The Critical and Miscellaneous Prose Works of John Dryden: Now First Collected: with Notes and Illustrations; an Acount of the Life and Writing of the Author, Grounded on Original and Authentick Documents; and a Collection of His Letters, the Greater Part of which Has Never Before Been Published, Volume 1, Part 1
T. Cadel, jun. and W. Davies, 1800
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ABSALOM ABSALOM AND ACHITOPHEL ACHITOPHEL afterwards anecdote appears Baronet bookseller Cecilia's day celebrated Charles Charles Dryden comedy composed Congreve copy death Dedication died Dorset dramatick Duke Earl Earl of Berkshire edition English entitled Erasmus errour Essay father favour funeral furnished gentleman Gilbert Pickering Henry Henry Purcell honour Howard Jacob Tonson Jeremiah Clarke John Dryden Johnson King King's Lady Elizabeth late letter lived Lockier London London Gazette Lord MARRIAGE A-LA-MODE Master mentioned Miscellanies Muse never Northamptonshire observed occasion original performed person Pickering piece play poem Poet Laureate poet's poetical poetry Pope portrait pounds Preface prefixed printed probably Prologue publick published Purcell Queen satire says set to musick Shadwell shew Sidley Sir John Sir Robert Sir Robert Howard song supposed theatre Thomas tion translation TYRANNICK LOVE verses Virgil William write written wrote
Page 304 - And weltering in his blood; Deserted at his utmost need By those his former bounty fed; On the bare earth exposed he lies With not a friend to close his eyes.
Page 257 - Thais led the way To light him to his prey, And like another Helen, fired another Troy! — Thus, long ago, Ere heaving bellows learn'd to blow, While organs yet were mute, Timotheus, to his breathing flute And sounding lyre Could swell the soul to rage, or kindle soft desire.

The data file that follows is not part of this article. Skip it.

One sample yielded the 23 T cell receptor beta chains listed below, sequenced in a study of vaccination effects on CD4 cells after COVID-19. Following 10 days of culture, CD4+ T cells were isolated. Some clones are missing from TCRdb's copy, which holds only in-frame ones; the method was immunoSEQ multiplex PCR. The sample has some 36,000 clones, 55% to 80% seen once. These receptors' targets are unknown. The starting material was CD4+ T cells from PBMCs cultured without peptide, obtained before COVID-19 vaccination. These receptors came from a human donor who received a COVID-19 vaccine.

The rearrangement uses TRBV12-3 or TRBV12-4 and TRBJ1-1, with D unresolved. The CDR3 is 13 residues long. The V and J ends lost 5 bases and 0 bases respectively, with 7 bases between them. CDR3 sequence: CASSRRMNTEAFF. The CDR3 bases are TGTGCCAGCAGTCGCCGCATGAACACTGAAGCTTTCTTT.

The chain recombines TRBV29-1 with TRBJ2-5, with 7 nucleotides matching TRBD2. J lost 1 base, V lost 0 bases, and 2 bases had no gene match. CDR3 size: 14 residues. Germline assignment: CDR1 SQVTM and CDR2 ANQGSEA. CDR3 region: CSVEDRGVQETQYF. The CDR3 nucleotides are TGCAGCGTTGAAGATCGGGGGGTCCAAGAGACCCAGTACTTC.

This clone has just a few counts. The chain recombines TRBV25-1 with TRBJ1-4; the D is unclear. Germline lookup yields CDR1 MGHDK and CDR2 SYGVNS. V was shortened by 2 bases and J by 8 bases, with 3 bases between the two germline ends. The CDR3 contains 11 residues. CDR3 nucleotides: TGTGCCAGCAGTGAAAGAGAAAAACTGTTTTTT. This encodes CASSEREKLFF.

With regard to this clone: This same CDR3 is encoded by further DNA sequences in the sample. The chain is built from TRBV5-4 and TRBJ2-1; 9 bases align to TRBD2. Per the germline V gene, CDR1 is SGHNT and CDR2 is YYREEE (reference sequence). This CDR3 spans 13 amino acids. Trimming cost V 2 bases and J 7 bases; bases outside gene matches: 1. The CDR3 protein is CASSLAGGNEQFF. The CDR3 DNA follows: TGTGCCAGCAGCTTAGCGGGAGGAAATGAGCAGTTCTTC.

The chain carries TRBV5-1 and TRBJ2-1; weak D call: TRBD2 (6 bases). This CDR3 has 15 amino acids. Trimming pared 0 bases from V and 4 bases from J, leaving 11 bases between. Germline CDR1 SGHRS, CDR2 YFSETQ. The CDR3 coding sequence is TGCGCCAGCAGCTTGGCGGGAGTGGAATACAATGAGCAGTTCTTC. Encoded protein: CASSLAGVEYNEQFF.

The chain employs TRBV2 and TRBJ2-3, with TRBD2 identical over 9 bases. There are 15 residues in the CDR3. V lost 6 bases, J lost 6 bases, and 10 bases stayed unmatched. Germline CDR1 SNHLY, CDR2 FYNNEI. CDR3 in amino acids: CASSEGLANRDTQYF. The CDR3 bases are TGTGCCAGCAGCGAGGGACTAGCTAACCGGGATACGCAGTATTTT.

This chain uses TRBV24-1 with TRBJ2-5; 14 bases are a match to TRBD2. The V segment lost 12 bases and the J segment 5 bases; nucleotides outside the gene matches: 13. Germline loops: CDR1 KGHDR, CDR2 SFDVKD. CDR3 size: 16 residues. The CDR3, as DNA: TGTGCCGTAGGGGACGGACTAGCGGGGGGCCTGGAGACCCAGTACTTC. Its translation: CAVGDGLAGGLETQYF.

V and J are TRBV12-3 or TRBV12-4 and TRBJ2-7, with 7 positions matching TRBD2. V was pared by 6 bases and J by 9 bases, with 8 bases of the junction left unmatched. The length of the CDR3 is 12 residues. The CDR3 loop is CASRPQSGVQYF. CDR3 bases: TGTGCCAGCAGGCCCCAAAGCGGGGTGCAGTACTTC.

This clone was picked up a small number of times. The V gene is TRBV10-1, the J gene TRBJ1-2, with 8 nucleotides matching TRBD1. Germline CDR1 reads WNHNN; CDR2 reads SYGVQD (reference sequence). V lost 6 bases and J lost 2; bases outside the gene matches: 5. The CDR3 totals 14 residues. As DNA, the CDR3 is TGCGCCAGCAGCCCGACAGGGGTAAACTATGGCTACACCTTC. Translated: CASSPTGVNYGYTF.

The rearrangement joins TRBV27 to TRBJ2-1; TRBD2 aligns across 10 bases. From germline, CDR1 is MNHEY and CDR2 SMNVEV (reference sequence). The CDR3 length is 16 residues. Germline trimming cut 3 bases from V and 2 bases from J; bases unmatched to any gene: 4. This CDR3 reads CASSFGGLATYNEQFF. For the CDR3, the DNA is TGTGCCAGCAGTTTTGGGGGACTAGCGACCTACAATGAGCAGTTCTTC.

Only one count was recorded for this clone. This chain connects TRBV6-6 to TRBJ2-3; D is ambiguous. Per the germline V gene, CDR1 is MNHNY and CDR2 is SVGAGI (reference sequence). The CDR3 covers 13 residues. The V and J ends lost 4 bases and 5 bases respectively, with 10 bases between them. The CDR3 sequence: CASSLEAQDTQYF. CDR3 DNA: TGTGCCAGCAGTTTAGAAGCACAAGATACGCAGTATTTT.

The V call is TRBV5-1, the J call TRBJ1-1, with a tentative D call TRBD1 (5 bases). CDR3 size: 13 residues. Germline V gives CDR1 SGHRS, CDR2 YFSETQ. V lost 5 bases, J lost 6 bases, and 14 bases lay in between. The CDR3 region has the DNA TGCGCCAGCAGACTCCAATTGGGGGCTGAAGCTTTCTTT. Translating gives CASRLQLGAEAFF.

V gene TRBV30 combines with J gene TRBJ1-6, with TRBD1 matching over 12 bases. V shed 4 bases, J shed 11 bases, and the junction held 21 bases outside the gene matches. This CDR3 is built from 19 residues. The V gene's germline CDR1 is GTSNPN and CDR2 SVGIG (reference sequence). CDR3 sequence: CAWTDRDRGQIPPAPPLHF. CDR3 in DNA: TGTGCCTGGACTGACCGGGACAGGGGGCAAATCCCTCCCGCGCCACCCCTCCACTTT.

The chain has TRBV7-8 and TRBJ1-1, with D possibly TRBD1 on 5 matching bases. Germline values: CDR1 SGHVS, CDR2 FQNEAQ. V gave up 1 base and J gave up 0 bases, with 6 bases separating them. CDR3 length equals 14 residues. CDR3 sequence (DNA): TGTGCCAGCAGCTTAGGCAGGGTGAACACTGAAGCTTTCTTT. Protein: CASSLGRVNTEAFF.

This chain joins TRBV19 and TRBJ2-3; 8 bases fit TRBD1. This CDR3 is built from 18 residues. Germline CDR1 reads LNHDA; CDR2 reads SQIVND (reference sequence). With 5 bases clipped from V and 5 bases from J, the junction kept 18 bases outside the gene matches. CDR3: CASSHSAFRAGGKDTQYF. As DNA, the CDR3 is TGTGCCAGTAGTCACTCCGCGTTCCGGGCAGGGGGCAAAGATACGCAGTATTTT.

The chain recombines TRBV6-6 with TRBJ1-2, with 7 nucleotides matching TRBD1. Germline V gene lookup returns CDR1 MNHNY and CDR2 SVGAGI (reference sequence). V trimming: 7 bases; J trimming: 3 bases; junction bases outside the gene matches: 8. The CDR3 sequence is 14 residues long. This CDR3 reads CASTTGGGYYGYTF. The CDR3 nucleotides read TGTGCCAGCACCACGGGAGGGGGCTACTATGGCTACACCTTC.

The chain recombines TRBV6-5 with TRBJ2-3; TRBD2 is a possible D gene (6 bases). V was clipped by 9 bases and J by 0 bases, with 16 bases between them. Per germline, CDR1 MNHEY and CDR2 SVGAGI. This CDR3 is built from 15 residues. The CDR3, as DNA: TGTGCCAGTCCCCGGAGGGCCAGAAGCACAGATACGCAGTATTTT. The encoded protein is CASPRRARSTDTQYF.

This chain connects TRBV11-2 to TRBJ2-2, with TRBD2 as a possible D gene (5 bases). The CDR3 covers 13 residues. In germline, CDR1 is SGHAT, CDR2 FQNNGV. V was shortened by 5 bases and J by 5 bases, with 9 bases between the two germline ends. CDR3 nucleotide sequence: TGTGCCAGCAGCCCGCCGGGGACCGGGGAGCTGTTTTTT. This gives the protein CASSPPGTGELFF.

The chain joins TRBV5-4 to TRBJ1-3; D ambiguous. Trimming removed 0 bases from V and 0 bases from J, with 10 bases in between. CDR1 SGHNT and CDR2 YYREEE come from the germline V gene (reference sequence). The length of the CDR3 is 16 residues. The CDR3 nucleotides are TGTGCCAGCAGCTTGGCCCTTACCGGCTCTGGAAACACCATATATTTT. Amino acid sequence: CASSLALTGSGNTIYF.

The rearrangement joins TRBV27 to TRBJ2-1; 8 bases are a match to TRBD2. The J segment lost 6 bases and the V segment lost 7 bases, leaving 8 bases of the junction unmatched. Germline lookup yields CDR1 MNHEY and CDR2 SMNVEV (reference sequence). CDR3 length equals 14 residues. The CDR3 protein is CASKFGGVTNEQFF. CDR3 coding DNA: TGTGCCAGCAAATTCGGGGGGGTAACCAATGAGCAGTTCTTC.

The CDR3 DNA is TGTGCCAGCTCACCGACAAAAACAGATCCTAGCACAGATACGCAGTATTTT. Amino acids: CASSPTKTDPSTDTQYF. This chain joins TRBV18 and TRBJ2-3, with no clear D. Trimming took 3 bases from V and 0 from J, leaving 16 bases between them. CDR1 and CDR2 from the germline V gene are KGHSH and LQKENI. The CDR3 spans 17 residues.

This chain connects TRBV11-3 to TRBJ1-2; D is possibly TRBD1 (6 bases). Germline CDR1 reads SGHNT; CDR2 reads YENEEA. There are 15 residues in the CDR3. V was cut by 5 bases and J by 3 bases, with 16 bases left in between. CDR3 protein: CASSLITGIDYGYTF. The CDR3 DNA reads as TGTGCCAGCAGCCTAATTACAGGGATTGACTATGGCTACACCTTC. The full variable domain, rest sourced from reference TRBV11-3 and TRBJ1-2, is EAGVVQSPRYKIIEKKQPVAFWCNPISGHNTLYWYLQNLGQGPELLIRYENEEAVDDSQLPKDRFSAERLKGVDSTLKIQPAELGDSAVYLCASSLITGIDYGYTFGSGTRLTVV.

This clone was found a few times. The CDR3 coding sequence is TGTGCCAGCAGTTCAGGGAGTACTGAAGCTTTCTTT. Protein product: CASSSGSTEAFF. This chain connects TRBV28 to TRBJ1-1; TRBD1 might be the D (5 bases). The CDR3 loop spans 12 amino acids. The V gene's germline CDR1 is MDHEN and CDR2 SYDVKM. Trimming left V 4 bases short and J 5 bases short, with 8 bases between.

Page 145 - With public zeal to cancel private crimes: How safe is treason and how sacred ill, Where none can sin against the people's will ! Where crowds can wink, and no offence be known, Since in another's guilt they find their own.
Page x - To judge rightly of an author, we must transport ourselves to his time, and examine what were the wants of his contemporaries, and what were his means of supplying; them.
Page viii - Whoever wishes to attain an English style, familiar but not coarse, and elegant but not ostentatious, must give his days and nights to the volumes of Addison...
Page 363 - Psalms ; whence you may find, that we don't think a poet worth Christian burial. The pomp of the ceremony was a kind of rhapsody, and fitter, I think, for Hudibras, than him; because the cavalcade was mostly burlesque : but he was an extraordinary man, and buried after an extraordinary fashion ; for I do believe there was never such another burial seen. The oration, indeed, was great and ingenious, worthy the subject, and like the author; whose prescriptions can restore the living, and his pen embalm...
Page 140 - He that goeth about to persuade a multitude that they are not so well governed as they ought to be, shall never want attentive and favourable hearers...
Page 62 - Neander, to be in company together; three of them persons whom their wit and quality have made known to all the town; and whom I have chose to hide under these borrowed names, that they may not suffer by so ill a relation as I am going to make of their discourse.
Page 558 - ... of our especial grace, certain knowledge,- and mere motion, have given and granted, and by these presents, for us, our heirs and successors, do...